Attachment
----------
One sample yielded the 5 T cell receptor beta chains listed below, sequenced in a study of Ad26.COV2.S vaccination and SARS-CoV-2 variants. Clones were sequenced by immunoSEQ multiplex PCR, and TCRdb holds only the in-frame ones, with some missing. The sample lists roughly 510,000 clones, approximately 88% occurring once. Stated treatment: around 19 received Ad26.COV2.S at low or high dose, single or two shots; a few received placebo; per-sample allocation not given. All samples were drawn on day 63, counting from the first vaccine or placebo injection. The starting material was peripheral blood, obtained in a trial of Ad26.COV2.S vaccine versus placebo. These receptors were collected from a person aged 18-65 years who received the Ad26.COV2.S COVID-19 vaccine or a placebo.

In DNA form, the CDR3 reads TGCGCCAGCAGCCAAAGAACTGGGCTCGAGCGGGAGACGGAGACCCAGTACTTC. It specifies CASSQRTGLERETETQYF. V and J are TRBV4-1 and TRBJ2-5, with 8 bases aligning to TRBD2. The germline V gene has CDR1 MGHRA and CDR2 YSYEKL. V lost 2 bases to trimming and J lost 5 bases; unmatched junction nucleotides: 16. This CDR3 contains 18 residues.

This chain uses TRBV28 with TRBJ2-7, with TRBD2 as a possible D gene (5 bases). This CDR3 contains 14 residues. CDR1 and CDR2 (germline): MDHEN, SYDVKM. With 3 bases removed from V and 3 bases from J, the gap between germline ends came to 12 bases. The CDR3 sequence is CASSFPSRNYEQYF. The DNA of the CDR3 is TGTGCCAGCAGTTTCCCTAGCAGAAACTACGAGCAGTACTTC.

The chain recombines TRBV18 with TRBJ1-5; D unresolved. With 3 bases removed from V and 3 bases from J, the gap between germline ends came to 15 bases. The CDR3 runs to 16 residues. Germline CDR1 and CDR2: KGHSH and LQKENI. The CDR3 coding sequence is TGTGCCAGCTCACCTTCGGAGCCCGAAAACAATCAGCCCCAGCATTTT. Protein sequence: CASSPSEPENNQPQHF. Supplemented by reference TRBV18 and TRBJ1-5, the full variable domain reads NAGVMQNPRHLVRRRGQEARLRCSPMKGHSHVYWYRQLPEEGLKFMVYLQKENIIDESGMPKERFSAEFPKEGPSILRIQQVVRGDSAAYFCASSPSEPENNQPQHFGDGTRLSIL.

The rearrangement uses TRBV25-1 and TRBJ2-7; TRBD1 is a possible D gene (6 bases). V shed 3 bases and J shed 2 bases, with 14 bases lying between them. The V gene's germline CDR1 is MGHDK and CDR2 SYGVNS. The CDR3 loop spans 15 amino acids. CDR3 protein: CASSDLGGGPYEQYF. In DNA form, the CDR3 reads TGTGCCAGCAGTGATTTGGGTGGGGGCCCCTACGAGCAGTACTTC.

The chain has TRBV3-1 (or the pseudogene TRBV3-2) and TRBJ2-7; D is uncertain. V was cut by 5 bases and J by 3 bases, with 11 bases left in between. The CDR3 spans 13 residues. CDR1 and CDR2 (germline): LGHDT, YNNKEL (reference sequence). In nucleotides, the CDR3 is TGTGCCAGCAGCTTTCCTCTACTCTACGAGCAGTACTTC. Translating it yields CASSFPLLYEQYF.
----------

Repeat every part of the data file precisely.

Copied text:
One sample yielded the 5 T cell receptor beta chains listed below, sequenced in a study of Ad26.COV2.S vaccination and SARS-CoV-2 variants. Clones were sequenced by immunoSEQ multiplex PCR, and TCRdb holds only the in-frame ones, with some missing. The sample lists roughly 510,000 clones, approximately 88% occurring once. Stated treatment: around 19 received Ad26.COV2.S at low or high dose, single or two shots; a few received placebo; per-sample allocation not given. All samples were drawn on day 63, counting from the first vaccine or placebo injection. The starting material was peripheral blood, obtained in a trial of Ad26.COV2.S vaccine versus placebo. These receptors were collected from a person aged 18-65 years who received the Ad26.COV2.S COVID-19 vaccine or a placebo.

In DNA form, the CDR3 reads TGCGCCAGCAGCCAAAGAACTGGGCTCGAGCGGGAGACGGAGACCCAGTACTTC. It specifies CASSQRTGLERETETQYF. V and J are TRBV4-1 and TRBJ2-5, with 8 bases aligning to TRBD2. The germline V gene has CDR1 MGHRA and CDR2 YSYEKL. V lost 2 bases to trimming and J lost 5 bases; unmatched junction nucleotides: 16. This CDR3 contains 18 residues.

This chain uses TRBV28 with TRBJ2-7, with TRBD2 as a possible D gene (5 bases). This CDR3 contains 14 residues. CDR1 and CDR2 (germline): MDHEN, SYDVKM. With 3 bases removed from V and 3 bases from J, the gap between germline ends came to 12 bases. The CDR3 sequence is CASSFPSRNYEQYF. The DNA of the CDR3 is TGTGCCAGCAGTTTCCCTAGCAGAAACTACGAGCAGTACTTC.

The chain recombines TRBV18 with TRBJ1-5; D unresolved. With 3 bases removed from V and 3 bases from J, the gap between germline ends came to 15 bases. The CDR3 runs to 16 residues. Germline CDR1 and CDR2: KGHSH and LQKENI. The CDR3 coding sequence is TGTGCCAGCTCACCTTCGGAGCCCGAAAACAATCAGCCCCAGCATTTT. Protein sequence: CASSPSEPENNQPQHF. Supplemented by reference TRBV18 and TRBJ1-5, the full variable domain reads NAGVMQNPRHLVRRRGQEARLRCSPMKGHSHVYWYRQLPEEGLKFMVYLQKENIIDESGMPKERFSAEFPKEGPSILRIQQVVRGDSAAYFCASSPSEPENNQPQHFGDGTRLSIL.

The rearrangement uses TRBV25-1 and TRBJ2-7; TRBD1 is a possible D gene (6 bases). V shed 3 bases and J shed 2 bases, with 14 bases lying between them. The V gene's germline CDR1 is MGHDK and CDR2 SYGVNS. The CDR3 loop spans 15 amino acids. CDR3 protein: CASSDLGGGPYEQYF. In DNA form, the CDR3 reads TGTGCCAGCAGTGATTTGGGTGGGGGCCCCTACGAGCAGTACTTC.

The chain has TRBV3-1 (or the pseudogene TRBV3-2) and TRBJ2-7; D is uncertain. V was cut by 5 bases and J by 3 bases, with 11 bases left in between. The CDR3 spans 13 residues. CDR1 and CDR2 (germline): LGHDT, YNNKEL (reference sequence). In nucleotides, the CDR3 is TGTGCCAGCAGCTTTCCTCTACTCTACGAGCAGTACTTC. Translating it yields CASSFPLLYEQYF.